Body Count: 9, not including the first victim of Phibes's vengeance, who died before the film starts. Also not counting a chauffeur who surely looks dead when the cops are poking at his body, but the dialogue makes it clear that he's just dazed; I will not say that it's post-dubbing meant to cover up the fact that the filmmakers had second thoughts about Phibes killing someone outside of his rigidly-defined modus operandi.

Biblical Plagues Referenced
-Boils (bee stings)
-Frogs (frog mask crushes skull)
-Blood (bled dry)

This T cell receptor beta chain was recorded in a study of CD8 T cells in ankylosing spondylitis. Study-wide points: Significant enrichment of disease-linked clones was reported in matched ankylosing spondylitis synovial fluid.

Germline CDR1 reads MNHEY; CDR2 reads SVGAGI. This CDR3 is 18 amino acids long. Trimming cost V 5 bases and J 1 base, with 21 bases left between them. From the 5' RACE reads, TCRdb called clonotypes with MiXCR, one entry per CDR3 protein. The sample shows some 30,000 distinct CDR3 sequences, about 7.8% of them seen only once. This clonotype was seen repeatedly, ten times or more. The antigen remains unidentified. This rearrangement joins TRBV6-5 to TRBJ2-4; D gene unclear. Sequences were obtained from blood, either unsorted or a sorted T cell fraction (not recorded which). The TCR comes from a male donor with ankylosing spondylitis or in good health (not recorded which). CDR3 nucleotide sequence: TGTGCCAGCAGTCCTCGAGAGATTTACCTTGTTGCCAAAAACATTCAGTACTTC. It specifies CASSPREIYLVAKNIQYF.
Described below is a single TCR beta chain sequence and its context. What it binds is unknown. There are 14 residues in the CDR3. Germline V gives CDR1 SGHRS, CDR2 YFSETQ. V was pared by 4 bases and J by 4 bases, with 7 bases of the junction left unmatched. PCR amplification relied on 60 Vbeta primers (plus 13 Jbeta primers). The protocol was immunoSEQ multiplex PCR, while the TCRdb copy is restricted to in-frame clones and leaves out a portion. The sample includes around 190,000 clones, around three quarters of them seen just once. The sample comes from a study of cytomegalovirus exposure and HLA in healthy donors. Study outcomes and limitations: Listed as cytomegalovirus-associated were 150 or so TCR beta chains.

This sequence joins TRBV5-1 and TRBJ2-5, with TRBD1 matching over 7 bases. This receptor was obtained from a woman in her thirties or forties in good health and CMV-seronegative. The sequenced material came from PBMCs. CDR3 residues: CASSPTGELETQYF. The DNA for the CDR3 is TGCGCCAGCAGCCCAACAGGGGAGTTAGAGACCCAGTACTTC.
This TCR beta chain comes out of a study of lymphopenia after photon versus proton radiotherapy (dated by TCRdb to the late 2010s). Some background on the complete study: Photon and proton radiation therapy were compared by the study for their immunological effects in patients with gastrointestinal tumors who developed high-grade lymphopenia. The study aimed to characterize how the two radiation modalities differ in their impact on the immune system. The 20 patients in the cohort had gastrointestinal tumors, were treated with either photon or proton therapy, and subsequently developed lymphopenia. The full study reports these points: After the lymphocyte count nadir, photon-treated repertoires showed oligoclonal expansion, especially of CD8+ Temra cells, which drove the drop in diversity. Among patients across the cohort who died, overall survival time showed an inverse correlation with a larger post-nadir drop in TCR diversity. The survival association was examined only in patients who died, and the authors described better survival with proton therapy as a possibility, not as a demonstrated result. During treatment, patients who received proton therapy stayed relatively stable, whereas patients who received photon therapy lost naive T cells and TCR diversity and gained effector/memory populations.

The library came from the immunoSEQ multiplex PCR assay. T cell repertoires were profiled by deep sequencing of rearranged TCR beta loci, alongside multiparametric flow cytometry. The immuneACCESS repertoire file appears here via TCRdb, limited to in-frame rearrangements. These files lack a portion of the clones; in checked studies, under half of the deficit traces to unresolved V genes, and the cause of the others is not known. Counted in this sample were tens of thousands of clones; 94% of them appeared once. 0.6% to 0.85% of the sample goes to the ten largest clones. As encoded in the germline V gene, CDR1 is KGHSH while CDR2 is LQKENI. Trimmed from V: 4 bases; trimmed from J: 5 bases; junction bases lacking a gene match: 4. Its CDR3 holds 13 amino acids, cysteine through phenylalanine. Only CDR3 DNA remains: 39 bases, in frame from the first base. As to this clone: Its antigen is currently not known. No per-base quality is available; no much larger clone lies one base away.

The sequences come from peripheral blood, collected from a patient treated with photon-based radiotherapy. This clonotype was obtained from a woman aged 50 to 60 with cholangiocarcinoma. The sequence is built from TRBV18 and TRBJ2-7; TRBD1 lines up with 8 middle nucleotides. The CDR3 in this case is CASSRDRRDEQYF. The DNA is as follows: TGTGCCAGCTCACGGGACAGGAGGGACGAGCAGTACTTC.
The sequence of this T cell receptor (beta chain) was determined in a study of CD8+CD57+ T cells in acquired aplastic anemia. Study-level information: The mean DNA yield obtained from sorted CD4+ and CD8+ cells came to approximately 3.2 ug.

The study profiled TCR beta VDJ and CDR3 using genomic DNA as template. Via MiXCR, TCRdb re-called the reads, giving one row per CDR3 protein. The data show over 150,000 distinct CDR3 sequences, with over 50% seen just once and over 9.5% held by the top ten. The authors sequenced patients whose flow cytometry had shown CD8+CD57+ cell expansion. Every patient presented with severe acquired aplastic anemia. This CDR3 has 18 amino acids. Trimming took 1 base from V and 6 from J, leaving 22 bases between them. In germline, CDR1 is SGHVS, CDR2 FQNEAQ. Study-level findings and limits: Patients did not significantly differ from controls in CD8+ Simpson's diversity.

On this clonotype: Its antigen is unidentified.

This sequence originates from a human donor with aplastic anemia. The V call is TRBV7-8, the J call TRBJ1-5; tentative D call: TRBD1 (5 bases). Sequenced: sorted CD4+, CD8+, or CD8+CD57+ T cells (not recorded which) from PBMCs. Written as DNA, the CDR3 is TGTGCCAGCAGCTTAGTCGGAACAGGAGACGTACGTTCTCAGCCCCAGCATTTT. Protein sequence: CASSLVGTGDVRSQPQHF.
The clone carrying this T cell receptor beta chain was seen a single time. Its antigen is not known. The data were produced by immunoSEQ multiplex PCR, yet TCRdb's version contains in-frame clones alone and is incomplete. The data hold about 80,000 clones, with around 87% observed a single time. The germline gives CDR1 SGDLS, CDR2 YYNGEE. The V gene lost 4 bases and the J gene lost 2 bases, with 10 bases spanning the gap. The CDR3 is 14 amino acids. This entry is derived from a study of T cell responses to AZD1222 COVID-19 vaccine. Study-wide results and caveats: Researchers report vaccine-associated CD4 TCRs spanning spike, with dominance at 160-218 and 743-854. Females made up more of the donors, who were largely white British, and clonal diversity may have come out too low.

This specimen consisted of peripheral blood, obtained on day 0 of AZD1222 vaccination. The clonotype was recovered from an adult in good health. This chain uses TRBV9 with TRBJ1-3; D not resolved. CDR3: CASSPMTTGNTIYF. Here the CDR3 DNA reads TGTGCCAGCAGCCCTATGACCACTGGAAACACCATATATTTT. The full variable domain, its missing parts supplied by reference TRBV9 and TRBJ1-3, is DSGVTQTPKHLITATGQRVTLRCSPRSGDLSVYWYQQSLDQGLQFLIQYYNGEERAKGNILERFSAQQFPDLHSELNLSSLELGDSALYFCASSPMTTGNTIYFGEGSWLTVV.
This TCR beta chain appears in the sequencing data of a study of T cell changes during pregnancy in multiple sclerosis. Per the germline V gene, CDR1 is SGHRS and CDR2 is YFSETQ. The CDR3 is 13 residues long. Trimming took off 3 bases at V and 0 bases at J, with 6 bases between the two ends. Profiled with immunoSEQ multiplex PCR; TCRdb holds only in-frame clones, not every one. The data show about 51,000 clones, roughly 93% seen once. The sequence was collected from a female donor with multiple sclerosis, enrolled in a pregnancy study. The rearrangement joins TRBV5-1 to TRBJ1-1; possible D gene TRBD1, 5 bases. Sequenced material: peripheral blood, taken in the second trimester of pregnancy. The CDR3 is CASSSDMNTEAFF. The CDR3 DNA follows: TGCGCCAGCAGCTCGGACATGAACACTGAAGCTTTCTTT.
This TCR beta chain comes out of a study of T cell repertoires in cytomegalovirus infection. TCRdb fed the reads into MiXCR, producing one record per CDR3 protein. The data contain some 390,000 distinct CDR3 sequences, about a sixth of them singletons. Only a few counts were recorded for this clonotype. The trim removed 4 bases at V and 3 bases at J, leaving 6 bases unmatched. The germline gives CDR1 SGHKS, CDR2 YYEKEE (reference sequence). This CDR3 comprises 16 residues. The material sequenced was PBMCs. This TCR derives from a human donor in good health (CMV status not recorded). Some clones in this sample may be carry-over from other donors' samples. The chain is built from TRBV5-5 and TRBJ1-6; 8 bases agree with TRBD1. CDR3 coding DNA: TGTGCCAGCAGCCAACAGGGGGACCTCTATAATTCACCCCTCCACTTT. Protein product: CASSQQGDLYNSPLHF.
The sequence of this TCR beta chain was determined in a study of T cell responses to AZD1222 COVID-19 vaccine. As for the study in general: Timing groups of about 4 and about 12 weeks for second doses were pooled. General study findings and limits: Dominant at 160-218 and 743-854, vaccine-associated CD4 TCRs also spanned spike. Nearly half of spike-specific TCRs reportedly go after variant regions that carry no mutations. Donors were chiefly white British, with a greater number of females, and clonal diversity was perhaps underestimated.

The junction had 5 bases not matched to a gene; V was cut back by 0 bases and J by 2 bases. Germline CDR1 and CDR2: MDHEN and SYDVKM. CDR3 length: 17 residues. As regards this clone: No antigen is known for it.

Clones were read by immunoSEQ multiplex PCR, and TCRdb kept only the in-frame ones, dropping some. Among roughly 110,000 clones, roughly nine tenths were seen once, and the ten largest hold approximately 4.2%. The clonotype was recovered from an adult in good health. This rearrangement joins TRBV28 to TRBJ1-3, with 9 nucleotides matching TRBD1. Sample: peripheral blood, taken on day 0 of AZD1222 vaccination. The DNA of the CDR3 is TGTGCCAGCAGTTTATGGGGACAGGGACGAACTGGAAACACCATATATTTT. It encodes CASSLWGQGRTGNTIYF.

-Hail (frozen to death by ice gun)
-Locusts (flesh devoured by locusts)
-Death of firstborn ('twould be a spoiler to explain it)
-Darkness (buried alive)

Non-Biblical Plagues Claimed To Be Biblical
-Bats (mauled by fruit bats)
-Rats (in cockpit of plane, causing panicky crash)
-Beasts (brass unicorn head shot into chest)

Biblical Plagues Not Referenced
-Biting Insects
-Diseased livestock